Starting with a skeleton for technical documentation, like tech specs, Jira tickets, or runbooks.
AI reduces the time needed to ramp up on technical concepts by explaining things simply and effectively. It gets to the heart of the matter quickly, and if you need more, you can ask for clarification and dive deeper into certain areas—something traditional static documentation struggles with. Plus, it can understand your code, so it can help document the code, too.
One of our values at Zapier is "build the robot"—we're all about efficiency and streamlining work with automation, and AI adds a whole new layer to that.
I use GitHub Copilot for code auto-completion, and it's usually spot-on. It's a lot better than IDE auto-complete, because it can write out whole method calls or data structures for you. You can also use AI to generate working regular expressions or to reformat and reorganize your code. The result is better, more maintainable code—and time saved.
The common pitfalls of using AI in engineering
Like with any new tool or technique, there are risks involved here. Here are some of the obstacles I've come across so far—things to stay aware of as you dive into AI.
Fear of the unknown. It's natural to feel intimidated by something new—especially when that new thing is absolutely going to transform the way you work. But for all the scariness of AI, there are incredible possibilities that will make you better at your job and allow you to focus on the most important and meaningful parts of your work.
Limited time and resources. Incorporating AI into your work may require some additional effort upfront, which might feel counterproductive. But like with any new habit, the long-term benefits are worth it, and AI as a skill will get even more important as the power of AI grows. Consider it an investment in your career.
Potential inaccuracy of AI code. Just like human coders, AI will make mistakes in its code. But just like you'd have someone do a code review with a fellow engineer, do the same with AI. Take an iterative approach and QA the code generated by AI. If it doesn't work, tell the AI what the error was, and ask it to try again.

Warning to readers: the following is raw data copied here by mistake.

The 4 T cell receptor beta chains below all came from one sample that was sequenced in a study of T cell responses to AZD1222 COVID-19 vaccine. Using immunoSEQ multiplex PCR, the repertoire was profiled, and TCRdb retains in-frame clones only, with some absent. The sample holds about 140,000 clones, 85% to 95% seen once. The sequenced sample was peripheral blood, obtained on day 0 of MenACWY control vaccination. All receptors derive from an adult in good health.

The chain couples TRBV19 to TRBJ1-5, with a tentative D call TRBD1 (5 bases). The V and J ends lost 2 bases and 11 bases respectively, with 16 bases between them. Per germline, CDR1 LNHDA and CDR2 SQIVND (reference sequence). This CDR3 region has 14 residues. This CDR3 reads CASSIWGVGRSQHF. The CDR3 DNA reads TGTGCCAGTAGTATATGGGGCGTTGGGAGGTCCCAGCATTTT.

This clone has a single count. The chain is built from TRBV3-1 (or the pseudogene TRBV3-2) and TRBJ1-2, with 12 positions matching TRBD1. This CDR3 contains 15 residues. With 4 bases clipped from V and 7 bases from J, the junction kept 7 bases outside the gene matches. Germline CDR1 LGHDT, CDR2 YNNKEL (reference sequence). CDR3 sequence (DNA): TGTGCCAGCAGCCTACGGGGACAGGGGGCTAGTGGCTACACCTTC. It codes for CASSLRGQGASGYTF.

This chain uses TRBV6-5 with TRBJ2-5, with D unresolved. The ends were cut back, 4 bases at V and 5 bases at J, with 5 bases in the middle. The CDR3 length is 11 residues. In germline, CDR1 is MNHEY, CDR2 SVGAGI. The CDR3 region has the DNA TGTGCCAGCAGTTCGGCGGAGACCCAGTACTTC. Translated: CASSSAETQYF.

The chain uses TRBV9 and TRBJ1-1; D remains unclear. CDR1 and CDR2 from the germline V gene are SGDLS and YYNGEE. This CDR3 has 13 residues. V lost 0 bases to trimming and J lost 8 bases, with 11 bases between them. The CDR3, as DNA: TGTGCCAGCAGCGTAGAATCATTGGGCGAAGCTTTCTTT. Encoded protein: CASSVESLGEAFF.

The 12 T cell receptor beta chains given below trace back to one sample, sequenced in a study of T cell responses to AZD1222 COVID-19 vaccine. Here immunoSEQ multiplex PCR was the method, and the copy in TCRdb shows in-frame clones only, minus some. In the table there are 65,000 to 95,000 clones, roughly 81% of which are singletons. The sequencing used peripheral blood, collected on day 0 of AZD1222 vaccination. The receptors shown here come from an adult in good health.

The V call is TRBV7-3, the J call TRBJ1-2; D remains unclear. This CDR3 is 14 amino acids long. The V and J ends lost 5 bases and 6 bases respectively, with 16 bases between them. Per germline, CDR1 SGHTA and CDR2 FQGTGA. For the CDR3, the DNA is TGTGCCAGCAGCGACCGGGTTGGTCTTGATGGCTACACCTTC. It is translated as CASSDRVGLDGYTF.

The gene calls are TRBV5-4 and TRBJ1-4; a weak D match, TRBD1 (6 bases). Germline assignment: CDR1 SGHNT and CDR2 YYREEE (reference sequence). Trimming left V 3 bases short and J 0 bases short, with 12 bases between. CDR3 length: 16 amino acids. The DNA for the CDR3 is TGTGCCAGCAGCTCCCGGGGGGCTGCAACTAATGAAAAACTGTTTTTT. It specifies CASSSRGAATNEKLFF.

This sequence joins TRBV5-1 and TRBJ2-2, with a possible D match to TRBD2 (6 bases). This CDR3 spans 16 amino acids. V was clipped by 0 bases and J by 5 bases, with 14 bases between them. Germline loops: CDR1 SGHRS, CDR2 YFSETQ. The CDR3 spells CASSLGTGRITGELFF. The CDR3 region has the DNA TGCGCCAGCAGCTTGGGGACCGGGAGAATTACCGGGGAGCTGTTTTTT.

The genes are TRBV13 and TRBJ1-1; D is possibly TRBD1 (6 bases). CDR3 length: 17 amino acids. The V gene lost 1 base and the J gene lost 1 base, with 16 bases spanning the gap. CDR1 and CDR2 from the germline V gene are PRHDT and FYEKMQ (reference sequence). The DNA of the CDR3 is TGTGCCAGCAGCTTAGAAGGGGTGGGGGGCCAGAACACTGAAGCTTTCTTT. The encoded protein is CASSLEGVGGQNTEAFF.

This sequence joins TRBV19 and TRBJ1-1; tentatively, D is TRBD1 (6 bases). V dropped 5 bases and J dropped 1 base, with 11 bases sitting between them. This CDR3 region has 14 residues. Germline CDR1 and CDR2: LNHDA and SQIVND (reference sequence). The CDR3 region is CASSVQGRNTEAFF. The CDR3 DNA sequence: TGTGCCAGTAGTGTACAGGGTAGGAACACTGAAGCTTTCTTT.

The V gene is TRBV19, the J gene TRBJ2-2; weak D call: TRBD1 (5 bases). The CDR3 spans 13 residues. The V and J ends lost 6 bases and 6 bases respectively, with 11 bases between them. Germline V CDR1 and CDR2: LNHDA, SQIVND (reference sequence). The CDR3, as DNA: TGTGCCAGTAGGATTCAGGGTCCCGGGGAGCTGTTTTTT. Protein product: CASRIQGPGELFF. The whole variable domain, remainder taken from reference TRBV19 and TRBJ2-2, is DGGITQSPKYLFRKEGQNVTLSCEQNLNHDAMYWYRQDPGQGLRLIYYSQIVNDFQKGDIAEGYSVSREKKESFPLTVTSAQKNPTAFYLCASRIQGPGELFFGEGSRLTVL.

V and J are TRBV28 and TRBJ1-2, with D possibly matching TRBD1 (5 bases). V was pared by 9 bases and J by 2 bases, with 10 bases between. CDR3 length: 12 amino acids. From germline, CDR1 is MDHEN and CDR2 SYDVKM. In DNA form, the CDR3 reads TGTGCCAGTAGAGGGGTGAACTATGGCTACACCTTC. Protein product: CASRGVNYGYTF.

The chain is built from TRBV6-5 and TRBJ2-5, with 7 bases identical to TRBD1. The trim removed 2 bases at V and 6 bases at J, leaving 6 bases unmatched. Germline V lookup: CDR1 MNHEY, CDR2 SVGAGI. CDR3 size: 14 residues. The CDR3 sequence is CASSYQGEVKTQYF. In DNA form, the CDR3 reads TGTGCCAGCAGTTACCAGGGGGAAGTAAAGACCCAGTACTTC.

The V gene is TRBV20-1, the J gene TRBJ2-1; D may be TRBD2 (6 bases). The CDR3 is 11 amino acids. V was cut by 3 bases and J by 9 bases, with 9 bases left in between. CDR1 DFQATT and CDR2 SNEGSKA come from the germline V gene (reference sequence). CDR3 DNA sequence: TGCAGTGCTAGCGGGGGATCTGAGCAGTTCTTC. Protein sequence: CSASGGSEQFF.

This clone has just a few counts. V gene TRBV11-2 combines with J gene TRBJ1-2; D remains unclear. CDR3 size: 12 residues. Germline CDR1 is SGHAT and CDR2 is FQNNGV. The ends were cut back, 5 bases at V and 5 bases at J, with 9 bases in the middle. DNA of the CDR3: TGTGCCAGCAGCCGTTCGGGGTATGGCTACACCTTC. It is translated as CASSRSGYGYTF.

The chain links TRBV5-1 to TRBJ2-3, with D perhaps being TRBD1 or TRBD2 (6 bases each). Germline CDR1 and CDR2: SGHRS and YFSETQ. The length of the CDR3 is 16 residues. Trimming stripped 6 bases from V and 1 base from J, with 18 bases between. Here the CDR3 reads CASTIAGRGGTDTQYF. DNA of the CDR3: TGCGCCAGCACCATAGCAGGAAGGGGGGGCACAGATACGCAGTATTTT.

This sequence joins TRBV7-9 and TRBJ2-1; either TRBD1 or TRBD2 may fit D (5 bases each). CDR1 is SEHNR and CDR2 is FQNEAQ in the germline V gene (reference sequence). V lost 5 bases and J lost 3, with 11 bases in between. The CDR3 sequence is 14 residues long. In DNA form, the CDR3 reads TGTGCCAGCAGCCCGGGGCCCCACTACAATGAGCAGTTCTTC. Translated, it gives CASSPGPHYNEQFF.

I'm not saying it's easy, but I am saying it's worth it.
Artificial intelligence vs. emotional intelligence
Being a software engineer isn't just about coding. It's about communicating your ideas, working effectively with others, and resolving disagreements productively. So while AI can help you with the code, don't forget about the human side.
With logical intelligence becoming increasingly commodified, emotional intelligence will become more of a differentiator in the field. So as you hone your artificial intelligence skills, continue to hone your emotional intelligence skills too, so you can stand out as a leader in the field and make a positive impact on your team, your organization, and the wider engineering community. Continue to think about the impact of your work on others, and strive to create solutions that are not only technically sound, but also socially and emotionally responsible.
And most of all: take care of yourself, and take care of those around you. Even in the electrical storm of AI swirling around you, give yourself a break and take time to recuperate and recharge.
Feeling ready to dive into AI? Start by signing up for GitHub Copilot and exploring other tools like CodeGPT. And don't forget to have fun.
P.S. You probably guessed it by now, but AI helped me write this article. I still did a decent amount of manual editing and collaboration, but it helped me organize my thoughts and streamlined the writing process. It was also an editor, helping me change the tone and reword things that felt off.